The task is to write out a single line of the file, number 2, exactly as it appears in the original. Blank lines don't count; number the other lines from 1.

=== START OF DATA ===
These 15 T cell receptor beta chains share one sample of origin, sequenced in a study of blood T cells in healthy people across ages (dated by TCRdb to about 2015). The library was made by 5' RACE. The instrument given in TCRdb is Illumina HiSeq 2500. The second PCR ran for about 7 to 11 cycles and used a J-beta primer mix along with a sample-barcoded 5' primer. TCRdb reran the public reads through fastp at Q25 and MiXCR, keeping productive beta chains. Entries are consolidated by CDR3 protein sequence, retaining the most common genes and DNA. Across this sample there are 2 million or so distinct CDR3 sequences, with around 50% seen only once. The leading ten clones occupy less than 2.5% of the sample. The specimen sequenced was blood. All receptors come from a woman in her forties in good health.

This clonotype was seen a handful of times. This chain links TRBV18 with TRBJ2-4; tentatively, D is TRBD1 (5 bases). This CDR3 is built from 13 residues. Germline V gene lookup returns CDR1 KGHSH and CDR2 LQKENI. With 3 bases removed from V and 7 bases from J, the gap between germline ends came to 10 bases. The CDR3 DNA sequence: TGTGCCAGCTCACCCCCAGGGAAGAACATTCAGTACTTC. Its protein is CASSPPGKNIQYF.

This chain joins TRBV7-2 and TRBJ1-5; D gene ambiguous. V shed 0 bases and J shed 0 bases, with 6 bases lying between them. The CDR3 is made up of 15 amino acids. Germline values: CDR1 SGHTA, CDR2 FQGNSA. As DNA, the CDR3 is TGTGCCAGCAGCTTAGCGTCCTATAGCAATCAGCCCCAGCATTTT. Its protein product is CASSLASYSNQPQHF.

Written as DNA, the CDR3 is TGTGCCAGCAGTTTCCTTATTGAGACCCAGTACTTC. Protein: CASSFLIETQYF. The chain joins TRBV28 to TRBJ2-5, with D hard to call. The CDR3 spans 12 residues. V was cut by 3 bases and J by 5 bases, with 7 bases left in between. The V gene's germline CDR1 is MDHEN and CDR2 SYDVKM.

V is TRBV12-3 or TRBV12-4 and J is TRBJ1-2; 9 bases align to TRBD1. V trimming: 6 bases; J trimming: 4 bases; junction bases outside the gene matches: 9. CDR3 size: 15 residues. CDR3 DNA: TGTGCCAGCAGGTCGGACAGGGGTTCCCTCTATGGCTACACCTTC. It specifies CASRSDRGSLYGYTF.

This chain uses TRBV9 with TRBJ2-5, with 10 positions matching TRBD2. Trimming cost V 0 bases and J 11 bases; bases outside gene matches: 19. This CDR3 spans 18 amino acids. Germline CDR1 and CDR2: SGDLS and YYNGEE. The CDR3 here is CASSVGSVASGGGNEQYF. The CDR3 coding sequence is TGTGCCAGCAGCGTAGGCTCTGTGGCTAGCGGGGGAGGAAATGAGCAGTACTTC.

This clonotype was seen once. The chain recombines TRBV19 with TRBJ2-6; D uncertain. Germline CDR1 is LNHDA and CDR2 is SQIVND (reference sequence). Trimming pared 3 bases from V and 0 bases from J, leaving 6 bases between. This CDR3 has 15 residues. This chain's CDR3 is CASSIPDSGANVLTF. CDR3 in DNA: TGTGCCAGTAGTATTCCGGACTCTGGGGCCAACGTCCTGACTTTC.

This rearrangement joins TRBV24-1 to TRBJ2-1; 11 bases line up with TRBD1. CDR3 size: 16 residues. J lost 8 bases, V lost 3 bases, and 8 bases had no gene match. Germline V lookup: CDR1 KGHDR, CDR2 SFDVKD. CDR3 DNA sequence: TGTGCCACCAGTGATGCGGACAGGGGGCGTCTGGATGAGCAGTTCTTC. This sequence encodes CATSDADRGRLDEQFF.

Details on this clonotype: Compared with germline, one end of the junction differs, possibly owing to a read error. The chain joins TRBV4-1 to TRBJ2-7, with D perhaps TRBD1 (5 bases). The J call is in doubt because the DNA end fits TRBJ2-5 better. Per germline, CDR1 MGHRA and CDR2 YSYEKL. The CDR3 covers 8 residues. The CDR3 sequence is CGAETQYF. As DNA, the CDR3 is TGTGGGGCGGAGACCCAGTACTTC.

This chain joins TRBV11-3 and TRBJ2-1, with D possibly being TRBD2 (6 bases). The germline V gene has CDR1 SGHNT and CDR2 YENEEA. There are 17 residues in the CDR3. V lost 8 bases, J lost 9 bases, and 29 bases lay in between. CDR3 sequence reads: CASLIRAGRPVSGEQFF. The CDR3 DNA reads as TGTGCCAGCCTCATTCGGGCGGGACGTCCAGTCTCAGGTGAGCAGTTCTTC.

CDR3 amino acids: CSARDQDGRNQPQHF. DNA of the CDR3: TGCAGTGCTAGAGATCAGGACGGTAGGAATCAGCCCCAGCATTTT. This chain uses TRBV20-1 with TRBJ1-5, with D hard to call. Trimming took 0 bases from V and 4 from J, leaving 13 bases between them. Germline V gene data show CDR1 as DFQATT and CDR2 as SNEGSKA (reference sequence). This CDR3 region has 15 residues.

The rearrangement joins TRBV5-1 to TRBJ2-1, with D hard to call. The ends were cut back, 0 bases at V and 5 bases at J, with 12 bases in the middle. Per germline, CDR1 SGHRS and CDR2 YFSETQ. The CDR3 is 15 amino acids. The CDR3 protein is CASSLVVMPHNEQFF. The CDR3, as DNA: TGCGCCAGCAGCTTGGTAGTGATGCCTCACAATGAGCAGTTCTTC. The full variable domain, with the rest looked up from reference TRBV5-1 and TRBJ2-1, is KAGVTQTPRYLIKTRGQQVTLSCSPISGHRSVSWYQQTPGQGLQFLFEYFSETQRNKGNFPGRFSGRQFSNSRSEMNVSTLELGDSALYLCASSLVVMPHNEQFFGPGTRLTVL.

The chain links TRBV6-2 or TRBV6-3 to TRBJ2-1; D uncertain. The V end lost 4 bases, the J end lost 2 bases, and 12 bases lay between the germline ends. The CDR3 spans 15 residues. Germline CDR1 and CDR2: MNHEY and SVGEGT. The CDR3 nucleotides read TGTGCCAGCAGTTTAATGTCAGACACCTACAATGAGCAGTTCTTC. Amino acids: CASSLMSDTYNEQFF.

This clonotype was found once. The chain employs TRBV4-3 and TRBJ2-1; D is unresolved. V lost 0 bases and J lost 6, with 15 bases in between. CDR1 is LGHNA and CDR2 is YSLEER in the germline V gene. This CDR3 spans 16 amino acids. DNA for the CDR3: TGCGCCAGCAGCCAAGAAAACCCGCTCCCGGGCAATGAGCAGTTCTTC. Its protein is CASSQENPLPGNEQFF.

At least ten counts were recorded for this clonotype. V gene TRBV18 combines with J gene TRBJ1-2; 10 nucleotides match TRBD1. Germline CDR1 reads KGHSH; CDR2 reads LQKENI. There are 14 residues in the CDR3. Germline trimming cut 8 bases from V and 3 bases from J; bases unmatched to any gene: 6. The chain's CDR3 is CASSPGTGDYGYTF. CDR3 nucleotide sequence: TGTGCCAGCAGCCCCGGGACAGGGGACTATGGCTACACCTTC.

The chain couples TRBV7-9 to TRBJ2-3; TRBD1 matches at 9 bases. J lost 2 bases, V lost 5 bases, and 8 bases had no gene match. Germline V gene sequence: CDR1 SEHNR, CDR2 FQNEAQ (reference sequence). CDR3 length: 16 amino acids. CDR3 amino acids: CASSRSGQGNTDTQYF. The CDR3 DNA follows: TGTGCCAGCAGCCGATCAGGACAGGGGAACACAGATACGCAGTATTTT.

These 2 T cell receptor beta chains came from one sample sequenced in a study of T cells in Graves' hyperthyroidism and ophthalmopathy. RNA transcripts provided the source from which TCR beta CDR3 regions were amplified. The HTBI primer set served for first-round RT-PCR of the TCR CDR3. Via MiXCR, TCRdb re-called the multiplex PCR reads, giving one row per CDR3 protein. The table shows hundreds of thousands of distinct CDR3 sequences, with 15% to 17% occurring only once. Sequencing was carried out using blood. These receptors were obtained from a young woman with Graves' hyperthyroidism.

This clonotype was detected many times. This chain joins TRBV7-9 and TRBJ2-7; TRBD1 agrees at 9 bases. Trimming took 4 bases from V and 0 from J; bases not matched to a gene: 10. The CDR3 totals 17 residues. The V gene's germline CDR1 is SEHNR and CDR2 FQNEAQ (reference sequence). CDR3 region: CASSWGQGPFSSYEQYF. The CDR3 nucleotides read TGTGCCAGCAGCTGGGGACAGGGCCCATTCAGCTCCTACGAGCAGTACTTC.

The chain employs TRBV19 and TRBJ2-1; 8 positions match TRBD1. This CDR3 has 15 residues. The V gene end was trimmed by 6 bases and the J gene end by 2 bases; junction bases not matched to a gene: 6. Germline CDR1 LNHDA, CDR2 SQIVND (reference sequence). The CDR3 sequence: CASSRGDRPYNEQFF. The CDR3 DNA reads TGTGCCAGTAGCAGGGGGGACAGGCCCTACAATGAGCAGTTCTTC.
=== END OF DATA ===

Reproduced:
This clonotype was seen a handful of times. This chain links TRBV18 with TRBJ2-4; tentatively, D is TRBD1 (5 bases). This CDR3 is built from 13 residues. Germline V gene lookup returns CDR1 KGHSH and CDR2 LQKENI. With 3 bases removed from V and 7 bases from J, the gap between germline ends came to 10 bases. The CDR3 DNA sequence: TGTGCCAGCTCACCCCCAGGGAAGAACATTCAGTACTTC. Its protein is CASSPPGKNIQYF.